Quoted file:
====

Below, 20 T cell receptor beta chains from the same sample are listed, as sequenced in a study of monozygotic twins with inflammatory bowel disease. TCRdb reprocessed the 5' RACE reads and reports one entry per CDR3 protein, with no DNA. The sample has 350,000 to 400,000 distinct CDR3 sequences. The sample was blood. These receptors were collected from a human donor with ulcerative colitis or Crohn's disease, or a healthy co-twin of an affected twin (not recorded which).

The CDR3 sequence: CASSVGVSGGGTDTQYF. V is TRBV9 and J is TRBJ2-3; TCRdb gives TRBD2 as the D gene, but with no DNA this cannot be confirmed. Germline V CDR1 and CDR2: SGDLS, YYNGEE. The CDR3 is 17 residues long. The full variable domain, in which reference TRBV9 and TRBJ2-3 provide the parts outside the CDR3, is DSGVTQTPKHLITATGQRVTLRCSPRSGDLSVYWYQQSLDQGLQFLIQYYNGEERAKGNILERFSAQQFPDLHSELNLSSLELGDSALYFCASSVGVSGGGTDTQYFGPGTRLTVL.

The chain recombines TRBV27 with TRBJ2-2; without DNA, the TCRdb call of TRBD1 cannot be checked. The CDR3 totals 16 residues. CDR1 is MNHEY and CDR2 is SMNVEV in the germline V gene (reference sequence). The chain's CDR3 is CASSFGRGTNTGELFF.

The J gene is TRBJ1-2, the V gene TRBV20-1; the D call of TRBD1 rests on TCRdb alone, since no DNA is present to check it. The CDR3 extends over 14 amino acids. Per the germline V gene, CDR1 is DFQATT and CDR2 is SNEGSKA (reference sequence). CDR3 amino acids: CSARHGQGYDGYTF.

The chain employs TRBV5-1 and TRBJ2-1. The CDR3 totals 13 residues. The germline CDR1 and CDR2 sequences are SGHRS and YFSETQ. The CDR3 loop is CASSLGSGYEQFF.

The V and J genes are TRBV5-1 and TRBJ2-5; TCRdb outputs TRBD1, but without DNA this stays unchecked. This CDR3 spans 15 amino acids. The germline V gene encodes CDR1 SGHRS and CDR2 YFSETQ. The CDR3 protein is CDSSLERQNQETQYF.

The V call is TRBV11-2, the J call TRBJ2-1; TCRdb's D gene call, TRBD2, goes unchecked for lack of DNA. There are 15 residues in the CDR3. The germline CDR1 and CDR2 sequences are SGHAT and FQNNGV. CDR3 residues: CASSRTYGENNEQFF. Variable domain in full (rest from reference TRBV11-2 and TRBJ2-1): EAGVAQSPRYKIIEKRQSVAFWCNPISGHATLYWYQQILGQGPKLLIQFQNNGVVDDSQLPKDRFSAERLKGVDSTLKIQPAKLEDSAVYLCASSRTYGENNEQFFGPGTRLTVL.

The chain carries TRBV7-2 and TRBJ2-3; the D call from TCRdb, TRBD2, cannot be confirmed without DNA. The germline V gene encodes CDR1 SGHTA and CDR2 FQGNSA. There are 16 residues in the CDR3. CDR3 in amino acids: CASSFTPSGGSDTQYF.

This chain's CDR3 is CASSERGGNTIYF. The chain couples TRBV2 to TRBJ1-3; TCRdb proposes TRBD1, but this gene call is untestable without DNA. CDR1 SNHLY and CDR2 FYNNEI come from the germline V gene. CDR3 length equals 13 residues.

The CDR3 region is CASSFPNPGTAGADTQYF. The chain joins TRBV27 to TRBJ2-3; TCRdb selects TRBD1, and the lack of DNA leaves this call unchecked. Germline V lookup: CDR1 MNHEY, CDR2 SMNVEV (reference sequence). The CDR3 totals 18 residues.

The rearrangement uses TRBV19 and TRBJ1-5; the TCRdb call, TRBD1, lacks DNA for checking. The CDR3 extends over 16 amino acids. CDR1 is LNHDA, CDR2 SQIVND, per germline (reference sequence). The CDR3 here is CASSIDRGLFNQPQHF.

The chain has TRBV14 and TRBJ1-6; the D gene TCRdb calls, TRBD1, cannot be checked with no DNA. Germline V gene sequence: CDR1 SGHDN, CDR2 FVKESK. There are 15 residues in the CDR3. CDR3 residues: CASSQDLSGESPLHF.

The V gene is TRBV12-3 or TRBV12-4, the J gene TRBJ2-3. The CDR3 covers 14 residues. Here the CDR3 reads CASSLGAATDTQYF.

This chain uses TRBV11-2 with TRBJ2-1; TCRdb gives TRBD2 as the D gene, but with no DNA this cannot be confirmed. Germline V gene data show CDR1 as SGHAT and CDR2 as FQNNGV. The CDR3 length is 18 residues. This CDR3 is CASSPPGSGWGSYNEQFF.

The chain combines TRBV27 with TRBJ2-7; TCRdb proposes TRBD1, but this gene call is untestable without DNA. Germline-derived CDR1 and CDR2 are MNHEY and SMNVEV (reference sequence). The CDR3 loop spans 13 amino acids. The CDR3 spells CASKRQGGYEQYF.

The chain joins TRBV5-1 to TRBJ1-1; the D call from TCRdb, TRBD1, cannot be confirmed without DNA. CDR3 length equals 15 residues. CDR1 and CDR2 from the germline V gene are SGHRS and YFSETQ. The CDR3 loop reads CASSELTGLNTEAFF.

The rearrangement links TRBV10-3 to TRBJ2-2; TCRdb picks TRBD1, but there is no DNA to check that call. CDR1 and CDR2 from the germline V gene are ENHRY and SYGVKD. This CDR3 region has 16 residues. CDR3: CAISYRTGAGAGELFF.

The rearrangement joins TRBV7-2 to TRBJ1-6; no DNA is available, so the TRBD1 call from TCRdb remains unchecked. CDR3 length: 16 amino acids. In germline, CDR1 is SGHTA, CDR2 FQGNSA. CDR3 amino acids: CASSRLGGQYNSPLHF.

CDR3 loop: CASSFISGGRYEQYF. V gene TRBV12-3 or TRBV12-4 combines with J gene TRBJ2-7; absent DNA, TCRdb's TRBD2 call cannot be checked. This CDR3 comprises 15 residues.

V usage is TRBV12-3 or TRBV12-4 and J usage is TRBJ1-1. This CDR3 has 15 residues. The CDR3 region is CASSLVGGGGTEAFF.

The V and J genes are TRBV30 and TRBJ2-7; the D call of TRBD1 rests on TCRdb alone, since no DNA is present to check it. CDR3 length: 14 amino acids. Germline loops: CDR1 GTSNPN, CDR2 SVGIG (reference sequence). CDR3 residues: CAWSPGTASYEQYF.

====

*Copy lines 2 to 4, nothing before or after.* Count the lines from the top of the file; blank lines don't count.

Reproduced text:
The CDR3 sequence: CASSVGVSGGGTDTQYF. V is TRBV9 and J is TRBJ2-3; TCRdb gives TRBD2 as the D gene, but with no DNA this cannot be confirmed. Germline V CDR1 and CDR2: SGDLS, YYNGEE. The CDR3 is 17 residues long. The full variable domain, in which reference TRBV9 and TRBJ2-3 provide the parts outside the CDR3, is DSGVTQTPKHLITATGQRVTLRCSPRSGDLSVYWYQQSLDQGLQFLIQYYNGEERAKGNILERFSAQQFPDLHSELNLSSLELGDSALYFCASSVGVSGGGTDTQYFGPGTRLTVL.

The chain recombines TRBV27 with TRBJ2-2; without DNA, the TCRdb call of TRBD1 cannot be checked. The CDR3 totals 16 residues. CDR1 is MNHEY and CDR2 is SMNVEV in the germline V gene (reference sequence). The chain's CDR3 is CASSFGRGTNTGELFF.

The J gene is TRBJ1-2, the V gene TRBV20-1; the D call of TRBD1 rests on TCRdb alone, since no DNA is present to check it. The CDR3 extends over 14 amino acids. Per the germline V gene, CDR1 is DFQATT and CDR2 is SNEGSKA (reference sequence). CDR3 amino acids: CSARHGQGYDGYTF.